Introduction to the Badarak

The Divine Liturgy is the main worship service of the Armenian Church.  But the Badarak, as we call it in Armenian, is much more than that.  It provides the most intimate encounter we can have with God in this life.  In the Divine Liturgy, Jesus Christ, the Son of God, comes to his people—to you and me—in two forms: First, by his Word, in the reading of the holy Gospel; and second, by his holy Body and Blood, in Holy Communion.  These two actions—the reading of the Word of God, and the reception of Holy Communion—are the two pillars or building blocks of the Divine Liturgy in all ancient, apostolic churches.
 
Supported by these two pillars is a magnificent structure of words, music, symbols, and rituals.  For those unfamiliar with it, the Divine Liturgy can seem like a bewildering array of disjointed movements and rituals, and arcane theological terminology.  The complex interplay of the celebrant priest, the deacons, the other altar servers, the choir, and the people might lead one to overlook the logic and purpose of the Divine Liturgy, and to miss its very real benefits.
 
Back in the 10th century, the great Armenian theologian Khosrov Antsevatsi eloquently described the importance of the Divine Liturgy when he wrote: "Since those who confess and show repentance receive atonement by means of the Holy Mystery [the Badarak], and are reunited to Christ in order to become for Him Body and members, we should be eager for the great medicine."  The Divine Liturgy is the great medicine that provides true meaning and direction for our lives.  It offers the peace and solace that only God can give—a free gift no less—in an age when so many people are searching, and spending millions of dollars in vain to find personal stability and security.
 
The Badarak really is a matter of life and death.  This guide to the Divine Liturgy of the Armenian Church is something like a travelogue that leads you on your journey, supplying helpful information about points of interest along the way.  It is designed to accompany the new Divine Liturgy "Pew Book," The Divine Liturgy of the Armenian Church: With Modern Armenian and English Translations, Transliteration, Musical Notation, Introduction and Notes (New York: St. Vartan Press, 1999).  Page numbers from the Pew Book have been placed in square brackets [ ] for easy cross-reference.  While it will not answer all your questions, this booklet will help you to discover the larger themes that unite the words, music, and rituals of the Badarak.  In this way, it is hoped, you will be drawn into deeper and more meaningful participation in the Divine Liturgy.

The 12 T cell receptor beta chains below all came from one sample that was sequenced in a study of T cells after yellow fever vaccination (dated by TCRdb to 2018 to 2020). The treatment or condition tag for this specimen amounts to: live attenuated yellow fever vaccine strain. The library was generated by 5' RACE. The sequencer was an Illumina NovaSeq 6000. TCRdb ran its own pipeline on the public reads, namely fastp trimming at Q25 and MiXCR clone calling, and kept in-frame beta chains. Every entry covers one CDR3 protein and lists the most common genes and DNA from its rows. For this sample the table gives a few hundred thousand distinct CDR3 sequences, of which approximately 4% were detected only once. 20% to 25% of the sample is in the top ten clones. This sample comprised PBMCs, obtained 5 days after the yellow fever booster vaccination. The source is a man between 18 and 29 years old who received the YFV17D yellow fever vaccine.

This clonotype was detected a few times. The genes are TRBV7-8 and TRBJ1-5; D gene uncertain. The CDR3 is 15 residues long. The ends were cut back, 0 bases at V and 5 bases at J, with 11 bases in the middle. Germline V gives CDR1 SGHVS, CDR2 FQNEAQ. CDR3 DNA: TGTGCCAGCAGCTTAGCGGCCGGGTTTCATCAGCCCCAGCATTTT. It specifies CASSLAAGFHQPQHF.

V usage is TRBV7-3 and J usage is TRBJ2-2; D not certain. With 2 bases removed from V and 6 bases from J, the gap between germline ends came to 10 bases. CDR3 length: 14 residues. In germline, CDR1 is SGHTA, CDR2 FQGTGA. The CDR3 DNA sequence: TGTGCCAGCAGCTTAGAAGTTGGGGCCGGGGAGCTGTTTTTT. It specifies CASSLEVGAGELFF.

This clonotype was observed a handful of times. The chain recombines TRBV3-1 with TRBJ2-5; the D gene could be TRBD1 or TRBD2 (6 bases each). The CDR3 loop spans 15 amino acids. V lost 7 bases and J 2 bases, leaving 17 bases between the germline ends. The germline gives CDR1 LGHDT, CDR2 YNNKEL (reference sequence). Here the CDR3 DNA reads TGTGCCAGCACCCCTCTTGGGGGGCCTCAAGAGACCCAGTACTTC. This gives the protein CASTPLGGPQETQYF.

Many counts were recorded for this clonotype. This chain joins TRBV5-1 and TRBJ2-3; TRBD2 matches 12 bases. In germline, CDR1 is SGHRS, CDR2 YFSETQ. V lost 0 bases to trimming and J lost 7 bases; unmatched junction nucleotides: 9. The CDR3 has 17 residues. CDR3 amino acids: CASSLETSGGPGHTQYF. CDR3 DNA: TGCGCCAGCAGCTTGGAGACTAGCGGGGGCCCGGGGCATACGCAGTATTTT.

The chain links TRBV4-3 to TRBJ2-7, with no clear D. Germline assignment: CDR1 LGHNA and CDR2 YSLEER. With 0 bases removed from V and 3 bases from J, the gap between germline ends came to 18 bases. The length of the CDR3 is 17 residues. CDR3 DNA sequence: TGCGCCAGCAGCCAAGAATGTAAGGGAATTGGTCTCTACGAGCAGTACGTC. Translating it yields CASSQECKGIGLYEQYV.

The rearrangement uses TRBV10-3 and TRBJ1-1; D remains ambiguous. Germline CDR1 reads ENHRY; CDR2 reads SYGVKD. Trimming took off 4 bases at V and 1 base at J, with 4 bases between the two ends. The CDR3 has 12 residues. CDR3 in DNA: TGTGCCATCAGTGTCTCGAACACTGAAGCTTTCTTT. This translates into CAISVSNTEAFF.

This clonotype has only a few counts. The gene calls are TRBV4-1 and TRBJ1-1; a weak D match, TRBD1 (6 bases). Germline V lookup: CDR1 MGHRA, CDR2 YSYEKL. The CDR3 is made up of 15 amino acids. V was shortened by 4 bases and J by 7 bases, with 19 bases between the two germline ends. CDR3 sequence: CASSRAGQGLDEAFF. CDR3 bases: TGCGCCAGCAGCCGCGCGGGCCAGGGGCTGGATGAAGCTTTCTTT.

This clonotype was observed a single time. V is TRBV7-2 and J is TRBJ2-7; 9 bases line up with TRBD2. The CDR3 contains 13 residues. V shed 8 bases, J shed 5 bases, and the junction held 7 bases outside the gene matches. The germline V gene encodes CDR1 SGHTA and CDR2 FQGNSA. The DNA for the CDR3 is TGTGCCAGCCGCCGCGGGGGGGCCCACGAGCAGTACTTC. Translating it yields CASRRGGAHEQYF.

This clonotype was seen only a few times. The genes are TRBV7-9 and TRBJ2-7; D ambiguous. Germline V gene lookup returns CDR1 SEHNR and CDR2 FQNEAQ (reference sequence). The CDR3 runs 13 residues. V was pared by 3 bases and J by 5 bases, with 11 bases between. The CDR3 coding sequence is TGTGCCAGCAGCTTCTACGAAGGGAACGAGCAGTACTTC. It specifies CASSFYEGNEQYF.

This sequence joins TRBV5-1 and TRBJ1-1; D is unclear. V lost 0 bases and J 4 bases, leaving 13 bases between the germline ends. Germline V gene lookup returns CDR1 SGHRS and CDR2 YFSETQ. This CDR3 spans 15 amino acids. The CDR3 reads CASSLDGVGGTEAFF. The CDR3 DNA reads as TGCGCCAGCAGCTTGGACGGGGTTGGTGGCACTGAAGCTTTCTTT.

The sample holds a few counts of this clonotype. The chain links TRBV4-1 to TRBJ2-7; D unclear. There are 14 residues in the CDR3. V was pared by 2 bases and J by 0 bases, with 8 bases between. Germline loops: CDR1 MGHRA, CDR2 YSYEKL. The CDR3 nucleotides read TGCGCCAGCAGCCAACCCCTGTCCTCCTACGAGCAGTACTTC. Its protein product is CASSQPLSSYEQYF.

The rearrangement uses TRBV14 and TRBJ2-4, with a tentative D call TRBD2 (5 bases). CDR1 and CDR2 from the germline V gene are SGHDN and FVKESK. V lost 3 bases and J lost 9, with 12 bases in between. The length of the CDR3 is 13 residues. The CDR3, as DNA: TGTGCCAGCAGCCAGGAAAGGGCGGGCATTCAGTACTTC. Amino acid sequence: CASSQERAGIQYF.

• Before the Badarak Begins: We Prepare Ourselves
    We prepare ourselves for the Divine Liturgy both physically and spiritually.  The custom of the Armenian Church is to fast from all food and drink from the time we wake up on Sunday morning until we have received Holy Communion.  Fasting helps us to focus our minds and hearts on the spiritual nourishment we will receive in Holy Communion.  Exceptions are made, of course, for those who, for health reasons, must eat in the morning.  They may have a light breakfast and still come forward for Holy Communion. 
     
    Spiritual preparation for the Badarak is by means of prayer.  To participate fully in the Divine Liturgy, one should devote at least fifteen minutes of quiet time with God either on Saturday night, or on Sunday morning.  This quiet time serves to help us focus on the great mystery of being with God.  It can include reading of, and meditation on relevant passages from the Bible, or prayer and reflection.
     
    As we shall see, the Badarak is a procedure with a beginning, a middle, and an end.  Therefore, it is very important to arrive in Church at least five minutes before the Divine Liturgy begins, and to remain attentive until the end.  When we enter the Church, we make the sign of the Cross, take a place—preferably not in the rear pews—and standing, recite the Lord's Prayer.  Then we may be seated in silence until the celebrant and servers enter the church.
  • Before the Badarak Begins: The Priest Prepares Himself Alternating
    For the celebrant priest, the Divine Liturgy begins in silent prayer in the vestry.  There, the priest and deacon alternately recite the verses of Psalm 131, "Let your priests clothe themselves with righteousness; and let your saints exult with joy."  The priest then prays to God, acknowledging his own sinfulness and the extraordinary privilege given to him by God to lead the people of God in the offering of the Divine Liturgy.
     
    The various vestments worn by the priest are inspired by those worn by the Jewish priests in the temple, as described in Exodus 28.  Each article is accompanied by a brief prayer, which the priest offers as the deacon hands it to him to put on.  As he puts on each successive garment, the priest prays that God will also clothe him with the grace and virtues to preside worthily at the Badarak: "Clothe me with a radiant garment and fortify me against the influence of the evil one, that I may be worthy to glorify your glorious name…"[3].